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Agence Future Nov 14, 2003 5:53 AM

Architect looking for right digital camera
I'm an architect and I've not been using a digital camera up to now.
Now I'm planning to buy one before the end of the year but I'm a bit lost in the very large selection on offer.
Basicly I'm looking for a machine that will take good pictures inside with/without flash, have a very wide angle lens (21mm in mechanical lenses) and it would be nice if it could also easely be adjusted manually. My budget is up to $1500. One of the camera's that caught my eye was the Sony DSC-F828, but I would need a adapter wide angle lens, if available......
Thank you,
B :D

slipe Nov 14, 2003 10:51 AM

The F828 isnít available yet so there arenít any reviews. It will be huge and heavy.

I think your best bet would be a Canon Digital Rebel DLSR with the standard zoom lens and get a 21mm wide. With a decent memory card and spare batteries you should be well within your budget. You would also want a flash attachment with a wide attachment for taking 21mm flash shots.

Of the current non-DLSRs I think the Minolta A1 would be the most appropriate for what you are doing. It has a stabilized 28-200 zoom. It has a big manual zoom ring and more dials, switches, rings, bezels, knobs etc than any other digital including DLSRs, so you arenít so menu dependent. It uses 14 bit AV conversion and has native Adobe RGB. The stabilized lens will let you hand hold shots that would otherwise require a tripod. If you donít want to mess with raw it has a superfine JPG that gives excellent results.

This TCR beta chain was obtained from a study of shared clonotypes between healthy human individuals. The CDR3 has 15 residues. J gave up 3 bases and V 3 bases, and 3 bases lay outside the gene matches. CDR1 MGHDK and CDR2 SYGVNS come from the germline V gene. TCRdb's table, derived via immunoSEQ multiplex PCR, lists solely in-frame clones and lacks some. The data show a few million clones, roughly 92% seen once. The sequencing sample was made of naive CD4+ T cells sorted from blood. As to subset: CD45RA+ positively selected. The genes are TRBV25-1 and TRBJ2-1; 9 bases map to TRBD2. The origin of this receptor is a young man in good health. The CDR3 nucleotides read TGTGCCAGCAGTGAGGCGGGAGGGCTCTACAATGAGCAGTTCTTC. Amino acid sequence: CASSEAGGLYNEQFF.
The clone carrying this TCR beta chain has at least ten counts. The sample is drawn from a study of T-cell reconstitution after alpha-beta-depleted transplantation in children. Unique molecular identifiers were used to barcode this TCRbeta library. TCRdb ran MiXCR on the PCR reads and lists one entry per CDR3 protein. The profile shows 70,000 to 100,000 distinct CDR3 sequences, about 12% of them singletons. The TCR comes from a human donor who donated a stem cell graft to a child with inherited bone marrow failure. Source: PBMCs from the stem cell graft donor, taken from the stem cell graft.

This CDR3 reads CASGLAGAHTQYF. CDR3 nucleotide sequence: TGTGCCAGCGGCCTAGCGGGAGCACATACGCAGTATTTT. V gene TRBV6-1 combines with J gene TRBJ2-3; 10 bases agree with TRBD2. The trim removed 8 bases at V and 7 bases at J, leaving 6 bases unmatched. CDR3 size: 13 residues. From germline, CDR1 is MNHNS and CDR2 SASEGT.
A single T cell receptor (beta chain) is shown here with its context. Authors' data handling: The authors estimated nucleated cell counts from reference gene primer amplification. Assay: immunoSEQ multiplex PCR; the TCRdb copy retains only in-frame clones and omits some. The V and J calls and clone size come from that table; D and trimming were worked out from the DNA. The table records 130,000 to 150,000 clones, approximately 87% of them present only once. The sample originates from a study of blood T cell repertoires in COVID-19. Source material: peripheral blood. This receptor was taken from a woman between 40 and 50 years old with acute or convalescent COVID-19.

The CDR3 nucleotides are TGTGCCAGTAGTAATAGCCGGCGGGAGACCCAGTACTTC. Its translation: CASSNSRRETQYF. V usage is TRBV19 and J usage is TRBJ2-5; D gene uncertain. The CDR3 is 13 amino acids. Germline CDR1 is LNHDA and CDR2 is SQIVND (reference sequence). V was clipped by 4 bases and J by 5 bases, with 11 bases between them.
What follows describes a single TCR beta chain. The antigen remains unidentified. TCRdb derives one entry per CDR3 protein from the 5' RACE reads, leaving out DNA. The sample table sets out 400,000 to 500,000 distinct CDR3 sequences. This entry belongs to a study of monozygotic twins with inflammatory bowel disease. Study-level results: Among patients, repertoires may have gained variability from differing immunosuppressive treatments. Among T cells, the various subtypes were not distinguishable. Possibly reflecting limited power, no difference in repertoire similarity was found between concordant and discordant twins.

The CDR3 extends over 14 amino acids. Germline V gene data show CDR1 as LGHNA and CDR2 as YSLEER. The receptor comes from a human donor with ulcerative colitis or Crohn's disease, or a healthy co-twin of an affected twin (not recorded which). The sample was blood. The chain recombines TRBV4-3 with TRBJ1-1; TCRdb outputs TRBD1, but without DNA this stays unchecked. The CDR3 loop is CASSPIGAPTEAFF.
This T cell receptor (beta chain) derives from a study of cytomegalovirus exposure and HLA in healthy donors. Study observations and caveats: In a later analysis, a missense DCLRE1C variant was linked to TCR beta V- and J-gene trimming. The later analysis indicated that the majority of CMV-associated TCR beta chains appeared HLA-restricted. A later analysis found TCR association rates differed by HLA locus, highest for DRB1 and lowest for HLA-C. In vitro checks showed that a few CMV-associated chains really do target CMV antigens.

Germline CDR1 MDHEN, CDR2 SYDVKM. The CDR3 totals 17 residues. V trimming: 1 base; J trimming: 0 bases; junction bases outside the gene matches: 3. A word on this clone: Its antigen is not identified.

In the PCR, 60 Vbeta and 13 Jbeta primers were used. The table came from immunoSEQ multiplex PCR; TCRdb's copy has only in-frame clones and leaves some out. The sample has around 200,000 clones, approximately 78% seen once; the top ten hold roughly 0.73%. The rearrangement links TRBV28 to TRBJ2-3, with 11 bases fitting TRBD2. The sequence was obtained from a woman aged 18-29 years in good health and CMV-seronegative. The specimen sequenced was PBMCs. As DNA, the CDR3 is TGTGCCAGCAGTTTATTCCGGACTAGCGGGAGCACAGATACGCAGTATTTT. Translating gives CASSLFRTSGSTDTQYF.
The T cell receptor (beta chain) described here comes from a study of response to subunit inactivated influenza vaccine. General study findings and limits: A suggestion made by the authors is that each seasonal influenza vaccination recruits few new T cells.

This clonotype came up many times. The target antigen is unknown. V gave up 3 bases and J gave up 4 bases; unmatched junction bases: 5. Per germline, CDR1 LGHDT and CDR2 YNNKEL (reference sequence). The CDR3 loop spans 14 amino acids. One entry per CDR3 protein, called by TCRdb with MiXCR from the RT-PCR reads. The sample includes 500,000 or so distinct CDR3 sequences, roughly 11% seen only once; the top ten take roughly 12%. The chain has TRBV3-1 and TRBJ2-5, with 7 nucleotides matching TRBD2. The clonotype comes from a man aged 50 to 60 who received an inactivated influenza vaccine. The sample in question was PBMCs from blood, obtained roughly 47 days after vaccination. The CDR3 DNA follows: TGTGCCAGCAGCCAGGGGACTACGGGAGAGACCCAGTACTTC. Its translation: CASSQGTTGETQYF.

BillDrew Nov 14, 2003 11:07 AM

How good a picture do you need, e.g., web, small newspaper adds, 8x10", double page, ...?

If you want extreem wide angle, you should consider a fish-eye lens. Those can be de-fished fairly straight forwardly, but there is a really steep learning curve. One tutorial on doing that can be found at

It is likely that any add-on lens will produce enough distortion that you will want to correct it, even if it isn't a fish-eye. If you go with one of the digital SLRs in that price range, keep in mind the crop-factor/multiplier which is about 1.5. That means to mimic your 21mm lens you will have to use a 14mm lens. Rectilinear 14mm lenses do exist, but are likely to use up your entire budget just for the lens.

bhaskarannadata Nov 18, 2003 12:17 PM

My Nikon 2100 produces excellent images of buildings in "architechture" mode...
The focussing is great... image is sharp...
Thought it was worth mentioning.

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